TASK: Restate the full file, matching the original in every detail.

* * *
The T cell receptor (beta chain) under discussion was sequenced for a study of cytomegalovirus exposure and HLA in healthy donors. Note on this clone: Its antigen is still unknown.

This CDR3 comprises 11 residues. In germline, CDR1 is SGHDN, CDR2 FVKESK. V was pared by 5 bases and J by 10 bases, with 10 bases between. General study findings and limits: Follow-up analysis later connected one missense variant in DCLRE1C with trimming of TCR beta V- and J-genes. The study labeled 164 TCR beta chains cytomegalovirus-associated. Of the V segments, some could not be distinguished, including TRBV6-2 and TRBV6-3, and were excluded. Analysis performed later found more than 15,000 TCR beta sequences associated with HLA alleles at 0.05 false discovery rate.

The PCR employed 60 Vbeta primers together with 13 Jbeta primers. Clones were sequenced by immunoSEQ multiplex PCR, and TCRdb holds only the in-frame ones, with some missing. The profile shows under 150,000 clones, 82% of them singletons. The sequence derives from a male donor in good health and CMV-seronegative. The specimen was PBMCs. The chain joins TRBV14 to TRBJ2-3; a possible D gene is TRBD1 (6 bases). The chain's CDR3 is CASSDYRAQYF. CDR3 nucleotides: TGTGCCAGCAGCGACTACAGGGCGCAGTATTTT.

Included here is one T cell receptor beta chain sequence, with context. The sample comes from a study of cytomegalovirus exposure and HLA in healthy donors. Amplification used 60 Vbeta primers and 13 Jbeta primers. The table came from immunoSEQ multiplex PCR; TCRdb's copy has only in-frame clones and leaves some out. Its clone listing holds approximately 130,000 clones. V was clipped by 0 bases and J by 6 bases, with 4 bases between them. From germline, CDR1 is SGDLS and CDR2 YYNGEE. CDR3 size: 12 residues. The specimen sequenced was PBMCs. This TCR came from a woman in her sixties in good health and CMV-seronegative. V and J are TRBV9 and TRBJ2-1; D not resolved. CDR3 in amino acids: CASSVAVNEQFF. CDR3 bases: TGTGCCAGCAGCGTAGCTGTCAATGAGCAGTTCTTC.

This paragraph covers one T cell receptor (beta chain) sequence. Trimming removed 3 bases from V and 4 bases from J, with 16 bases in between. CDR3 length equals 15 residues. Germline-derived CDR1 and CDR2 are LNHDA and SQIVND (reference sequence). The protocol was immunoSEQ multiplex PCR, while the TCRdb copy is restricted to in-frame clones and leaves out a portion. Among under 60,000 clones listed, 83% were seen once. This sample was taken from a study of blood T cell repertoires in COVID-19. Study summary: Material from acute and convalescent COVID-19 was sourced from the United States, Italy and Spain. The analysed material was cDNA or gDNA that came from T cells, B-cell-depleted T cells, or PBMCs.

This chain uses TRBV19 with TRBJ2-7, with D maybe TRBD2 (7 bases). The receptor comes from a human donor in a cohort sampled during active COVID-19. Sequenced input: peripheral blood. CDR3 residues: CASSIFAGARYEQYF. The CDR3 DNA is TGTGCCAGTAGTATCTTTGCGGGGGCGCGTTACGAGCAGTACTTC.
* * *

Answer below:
The T cell receptor (beta chain) under discussion was sequenced for a study of cytomegalovirus exposure and HLA in healthy donors. Note on this clone: Its antigen is still unknown.

This CDR3 comprises 11 residues. In germline, CDR1 is SGHDN, CDR2 FVKESK. V was pared by 5 bases and J by 10 bases, with 10 bases between. General study findings and limits: Follow-up analysis later connected one missense variant in DCLRE1C with trimming of TCR beta V- and J-genes. The study labeled 164 TCR beta chains cytomegalovirus-associated. Of the V segments, some could not be distinguished, including TRBV6-2 and TRBV6-3, and were excluded. Analysis performed later found more than 15,000 TCR beta sequences associated with HLA alleles at 0.05 false discovery rate.

The PCR employed 60 Vbeta primers together with 13 Jbeta primers. Clones were sequenced by immunoSEQ multiplex PCR, and TCRdb holds only the in-frame ones, with some missing. The profile shows under 150,000 clones, 82% of them singletons. The sequence derives from a male donor in good health and CMV-seronegative. The specimen was PBMCs. The chain joins TRBV14 to TRBJ2-3; a possible D gene is TRBD1 (6 bases). The chain's CDR3 is CASSDYRAQYF. CDR3 nucleotides: TGTGCCAGCAGCGACTACAGGGCGCAGTATTTT.

Included here is one T cell receptor beta chain sequence, with context. The sample comes from a study of cytomegalovirus exposure and HLA in healthy donors. Amplification used 60 Vbeta primers and 13 Jbeta primers. The table came from immunoSEQ multiplex PCR; TCRdb's copy has only in-frame clones and leaves some out. Its clone listing holds approximately 130,000 clones. V was clipped by 0 bases and J by 6 bases, with 4 bases between them. From germline, CDR1 is SGDLS and CDR2 YYNGEE. CDR3 size: 12 residues. The specimen sequenced was PBMCs. This TCR came from a woman in her sixties in good health and CMV-seronegative. V and J are TRBV9 and TRBJ2-1; D not resolved. CDR3 in amino acids: CASSVAVNEQFF. CDR3 bases: TGTGCCAGCAGCGTAGCTGTCAATGAGCAGTTCTTC.

This paragraph covers one T cell receptor (beta chain) sequence. Trimming removed 3 bases from V and 4 bases from J, with 16 bases in between. CDR3 length equals 15 residues. Germline-derived CDR1 and CDR2 are LNHDA and SQIVND (reference sequence). The protocol was immunoSEQ multiplex PCR, while the TCRdb copy is restricted to in-frame clones and leaves out a portion. Among under 60,000 clones listed, 83% were seen once. This sample was taken from a study of blood T cell repertoires in COVID-19. Study summary: Material from acute and convalescent COVID-19 was sourced from the United States, Italy and Spain. The analysed material was cDNA or gDNA that came from T cells, B-cell-depleted T cells, or PBMCs.

This chain uses TRBV19 with TRBJ2-7, with D maybe TRBD2 (7 bases). The receptor comes from a human donor in a cohort sampled during active COVID-19. Sequenced input: peripheral blood. CDR3 residues: CASSIFAGARYEQYF. The CDR3 DNA is TGTGCCAGTAGTATCTTTGCGGGGGCGCGTTACGAGCAGTACTTC.